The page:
You've got it, now control it
|Now that you've got your emulators, you need some kind of controller. Sure, you could use a keyboard, but these days that's just too hard. I don't know why but it's hard to get coordinated using the keyboard even though I grew up with keyboard gaming on the Apple ][+. Most USB gamepads and joysticks should "just work" with OSX, no drivers needed.
You can get something called USB Overdrive X which will let you use your gamepad as a sort of keyboard, but it isn't necessary in any of the emulators I went with since they all can use a USB gamepad directly. Also, if you do put on USB Overdrive X, be aware that while it is active it blocks any application from talking to the USB gamepad directly.
Before launching any of the emulators, connect your gamepad to your Mac. SNES9x is probably the easiest to configure, but none of them are really all that hard. In SNES9x go to the Config/Configure Controllers menu. A window will come up with a nice graphical layout of 5 controllers which is arranged similarly to a real SNES controller. Simply click on the button you want to assign, then push the button on your gamepad. It only takes a few seconds to go around and assign all the controls.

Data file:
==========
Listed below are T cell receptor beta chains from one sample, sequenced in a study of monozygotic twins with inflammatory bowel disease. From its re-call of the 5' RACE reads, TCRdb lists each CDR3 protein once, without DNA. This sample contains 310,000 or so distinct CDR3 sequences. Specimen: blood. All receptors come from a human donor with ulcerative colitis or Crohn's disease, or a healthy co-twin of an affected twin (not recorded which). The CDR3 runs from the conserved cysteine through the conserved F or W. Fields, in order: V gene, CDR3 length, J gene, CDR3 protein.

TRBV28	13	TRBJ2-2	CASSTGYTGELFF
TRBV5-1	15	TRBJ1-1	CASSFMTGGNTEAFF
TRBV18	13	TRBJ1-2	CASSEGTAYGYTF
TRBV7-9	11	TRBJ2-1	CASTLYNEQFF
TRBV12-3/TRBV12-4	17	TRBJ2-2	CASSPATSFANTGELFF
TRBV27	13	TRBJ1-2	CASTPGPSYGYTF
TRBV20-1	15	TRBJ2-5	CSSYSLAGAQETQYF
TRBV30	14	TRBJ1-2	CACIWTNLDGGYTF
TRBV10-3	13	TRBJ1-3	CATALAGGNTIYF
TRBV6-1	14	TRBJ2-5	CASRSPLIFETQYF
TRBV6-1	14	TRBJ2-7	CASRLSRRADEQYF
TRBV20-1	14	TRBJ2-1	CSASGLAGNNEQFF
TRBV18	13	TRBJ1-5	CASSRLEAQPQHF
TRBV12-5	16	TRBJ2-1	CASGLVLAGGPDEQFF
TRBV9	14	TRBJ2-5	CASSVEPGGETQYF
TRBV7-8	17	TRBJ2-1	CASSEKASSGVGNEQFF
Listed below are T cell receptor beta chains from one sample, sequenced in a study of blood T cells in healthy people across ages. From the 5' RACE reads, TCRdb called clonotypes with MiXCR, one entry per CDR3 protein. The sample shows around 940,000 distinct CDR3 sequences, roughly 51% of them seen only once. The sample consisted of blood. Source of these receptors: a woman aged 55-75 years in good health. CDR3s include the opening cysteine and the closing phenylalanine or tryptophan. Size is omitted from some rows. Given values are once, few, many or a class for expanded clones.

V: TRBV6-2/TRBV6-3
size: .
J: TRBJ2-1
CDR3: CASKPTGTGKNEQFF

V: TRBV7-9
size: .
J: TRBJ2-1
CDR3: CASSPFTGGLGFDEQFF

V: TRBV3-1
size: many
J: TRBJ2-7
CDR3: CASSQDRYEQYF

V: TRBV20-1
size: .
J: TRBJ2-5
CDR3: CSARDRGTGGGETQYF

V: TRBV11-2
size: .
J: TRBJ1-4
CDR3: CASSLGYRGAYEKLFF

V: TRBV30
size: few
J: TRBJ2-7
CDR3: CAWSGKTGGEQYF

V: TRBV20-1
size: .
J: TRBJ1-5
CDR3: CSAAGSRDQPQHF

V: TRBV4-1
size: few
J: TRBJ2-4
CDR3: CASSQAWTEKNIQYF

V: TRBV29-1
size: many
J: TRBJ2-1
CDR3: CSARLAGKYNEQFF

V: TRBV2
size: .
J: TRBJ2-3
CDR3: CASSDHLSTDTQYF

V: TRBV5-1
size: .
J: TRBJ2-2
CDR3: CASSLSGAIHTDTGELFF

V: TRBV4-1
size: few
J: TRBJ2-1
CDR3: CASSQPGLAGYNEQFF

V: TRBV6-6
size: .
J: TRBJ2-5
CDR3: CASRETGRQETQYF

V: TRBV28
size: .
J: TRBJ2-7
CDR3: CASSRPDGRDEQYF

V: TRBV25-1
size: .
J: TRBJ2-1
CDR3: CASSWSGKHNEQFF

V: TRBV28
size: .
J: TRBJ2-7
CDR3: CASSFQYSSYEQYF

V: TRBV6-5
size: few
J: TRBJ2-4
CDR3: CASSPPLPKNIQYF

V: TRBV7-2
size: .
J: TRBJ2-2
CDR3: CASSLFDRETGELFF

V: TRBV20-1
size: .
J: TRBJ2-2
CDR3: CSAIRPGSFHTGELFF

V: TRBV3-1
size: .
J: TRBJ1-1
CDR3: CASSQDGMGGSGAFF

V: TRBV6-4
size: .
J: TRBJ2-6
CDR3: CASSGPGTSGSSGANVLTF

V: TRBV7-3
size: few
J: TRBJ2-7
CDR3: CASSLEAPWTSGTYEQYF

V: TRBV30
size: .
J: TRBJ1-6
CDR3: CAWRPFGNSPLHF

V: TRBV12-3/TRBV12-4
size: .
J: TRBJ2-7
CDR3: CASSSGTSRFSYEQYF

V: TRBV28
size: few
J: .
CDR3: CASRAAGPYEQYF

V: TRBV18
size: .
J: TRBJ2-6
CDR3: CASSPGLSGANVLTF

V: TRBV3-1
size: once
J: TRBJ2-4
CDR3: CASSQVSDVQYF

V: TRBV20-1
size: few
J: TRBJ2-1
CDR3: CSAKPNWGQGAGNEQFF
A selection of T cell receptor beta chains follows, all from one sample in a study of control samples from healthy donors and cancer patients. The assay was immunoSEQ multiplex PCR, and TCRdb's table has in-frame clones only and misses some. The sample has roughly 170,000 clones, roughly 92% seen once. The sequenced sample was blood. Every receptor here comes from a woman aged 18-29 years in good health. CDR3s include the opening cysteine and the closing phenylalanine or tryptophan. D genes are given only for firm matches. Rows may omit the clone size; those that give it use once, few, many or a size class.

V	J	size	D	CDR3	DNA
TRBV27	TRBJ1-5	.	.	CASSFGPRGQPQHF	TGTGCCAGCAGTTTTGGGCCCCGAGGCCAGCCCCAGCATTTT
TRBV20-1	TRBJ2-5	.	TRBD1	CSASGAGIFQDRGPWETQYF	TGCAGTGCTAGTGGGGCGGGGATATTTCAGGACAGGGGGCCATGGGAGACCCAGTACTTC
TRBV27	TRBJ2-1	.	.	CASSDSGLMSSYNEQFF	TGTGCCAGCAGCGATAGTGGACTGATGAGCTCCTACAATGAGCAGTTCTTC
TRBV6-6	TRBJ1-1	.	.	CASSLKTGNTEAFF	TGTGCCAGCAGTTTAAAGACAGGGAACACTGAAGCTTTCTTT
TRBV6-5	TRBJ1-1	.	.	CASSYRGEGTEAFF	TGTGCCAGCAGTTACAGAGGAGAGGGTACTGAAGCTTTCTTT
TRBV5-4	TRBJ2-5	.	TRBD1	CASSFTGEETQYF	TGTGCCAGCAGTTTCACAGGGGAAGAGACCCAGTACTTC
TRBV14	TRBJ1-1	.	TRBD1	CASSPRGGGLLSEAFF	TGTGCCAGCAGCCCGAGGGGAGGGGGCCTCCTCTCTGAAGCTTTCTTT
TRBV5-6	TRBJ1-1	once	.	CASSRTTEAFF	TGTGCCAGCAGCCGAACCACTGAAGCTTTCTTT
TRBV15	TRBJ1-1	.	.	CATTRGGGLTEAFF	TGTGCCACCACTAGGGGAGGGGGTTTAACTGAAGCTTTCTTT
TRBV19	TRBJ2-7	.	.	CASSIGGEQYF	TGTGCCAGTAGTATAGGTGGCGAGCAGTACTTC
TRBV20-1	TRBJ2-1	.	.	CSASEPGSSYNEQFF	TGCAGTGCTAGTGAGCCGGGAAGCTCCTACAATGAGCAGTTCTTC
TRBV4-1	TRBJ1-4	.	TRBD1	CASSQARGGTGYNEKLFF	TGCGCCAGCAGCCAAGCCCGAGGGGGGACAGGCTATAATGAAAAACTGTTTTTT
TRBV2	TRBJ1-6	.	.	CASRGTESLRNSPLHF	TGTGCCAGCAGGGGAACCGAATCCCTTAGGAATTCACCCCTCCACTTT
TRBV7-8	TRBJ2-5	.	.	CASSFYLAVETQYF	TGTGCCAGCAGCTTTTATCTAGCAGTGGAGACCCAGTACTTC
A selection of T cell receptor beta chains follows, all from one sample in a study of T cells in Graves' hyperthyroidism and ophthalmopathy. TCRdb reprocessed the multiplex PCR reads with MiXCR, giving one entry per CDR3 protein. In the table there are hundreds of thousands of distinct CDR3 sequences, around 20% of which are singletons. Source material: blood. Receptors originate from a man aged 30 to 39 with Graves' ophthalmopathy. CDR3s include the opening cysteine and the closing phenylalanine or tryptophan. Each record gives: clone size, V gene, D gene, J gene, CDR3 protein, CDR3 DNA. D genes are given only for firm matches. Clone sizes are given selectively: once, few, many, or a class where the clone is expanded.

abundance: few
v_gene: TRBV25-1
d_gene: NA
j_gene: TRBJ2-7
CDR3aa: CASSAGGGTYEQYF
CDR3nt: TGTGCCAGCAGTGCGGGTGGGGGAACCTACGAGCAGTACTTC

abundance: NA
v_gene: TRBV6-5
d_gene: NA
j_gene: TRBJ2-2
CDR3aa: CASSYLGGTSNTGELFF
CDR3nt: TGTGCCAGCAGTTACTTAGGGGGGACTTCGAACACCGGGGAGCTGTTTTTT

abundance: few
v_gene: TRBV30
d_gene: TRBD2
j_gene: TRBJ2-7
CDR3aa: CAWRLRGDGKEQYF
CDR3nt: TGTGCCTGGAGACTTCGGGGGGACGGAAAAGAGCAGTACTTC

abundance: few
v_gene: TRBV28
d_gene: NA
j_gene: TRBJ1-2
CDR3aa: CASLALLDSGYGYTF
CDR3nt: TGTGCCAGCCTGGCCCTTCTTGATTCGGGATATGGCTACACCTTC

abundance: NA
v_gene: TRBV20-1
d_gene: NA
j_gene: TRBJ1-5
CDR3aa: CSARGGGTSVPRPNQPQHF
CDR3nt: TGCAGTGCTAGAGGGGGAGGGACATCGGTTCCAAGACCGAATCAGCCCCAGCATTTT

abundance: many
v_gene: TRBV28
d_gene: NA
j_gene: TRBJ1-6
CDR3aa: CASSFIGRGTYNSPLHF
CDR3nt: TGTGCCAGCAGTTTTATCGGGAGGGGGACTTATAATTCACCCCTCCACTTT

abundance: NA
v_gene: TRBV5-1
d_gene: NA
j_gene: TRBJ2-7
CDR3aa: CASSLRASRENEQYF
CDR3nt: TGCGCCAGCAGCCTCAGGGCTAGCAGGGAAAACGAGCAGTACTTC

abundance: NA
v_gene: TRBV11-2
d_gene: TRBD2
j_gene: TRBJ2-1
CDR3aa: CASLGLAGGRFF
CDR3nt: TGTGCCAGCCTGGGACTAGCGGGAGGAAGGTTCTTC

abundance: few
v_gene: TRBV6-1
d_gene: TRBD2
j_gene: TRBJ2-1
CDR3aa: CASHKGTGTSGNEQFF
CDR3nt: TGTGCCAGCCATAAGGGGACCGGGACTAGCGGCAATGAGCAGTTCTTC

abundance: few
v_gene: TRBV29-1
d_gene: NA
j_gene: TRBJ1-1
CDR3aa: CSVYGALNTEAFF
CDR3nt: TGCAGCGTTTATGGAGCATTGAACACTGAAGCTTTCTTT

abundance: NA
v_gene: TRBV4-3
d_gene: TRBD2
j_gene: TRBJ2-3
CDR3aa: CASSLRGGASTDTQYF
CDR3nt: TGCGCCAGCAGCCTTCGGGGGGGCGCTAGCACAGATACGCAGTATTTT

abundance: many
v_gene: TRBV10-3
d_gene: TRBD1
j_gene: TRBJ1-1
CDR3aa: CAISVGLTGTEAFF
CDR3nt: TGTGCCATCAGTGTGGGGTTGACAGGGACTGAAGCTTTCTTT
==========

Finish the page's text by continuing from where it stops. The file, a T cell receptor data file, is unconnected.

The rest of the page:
For the emulators that use Emulator Enhancer, it's almost as easy. There's no nice GUI layout, but it's still a matter of clicking what you want to change and pushing the button on the gamepad. To set them up, choose Preferences in the emulator's menu, then go to the Joysticks pane. Click the control you want to change, then click the Set button, then push the button on your gamepad. Don't freak out when you see it automatically assign Right when you set Left, or Up when you set Down. It's smart enough to know that if you're using an axis for one direction, you're going to want it for the other direction too. If you're assigning a "hat switch" to a direction, it'll pick up all 4 directions at the same time. Nifty.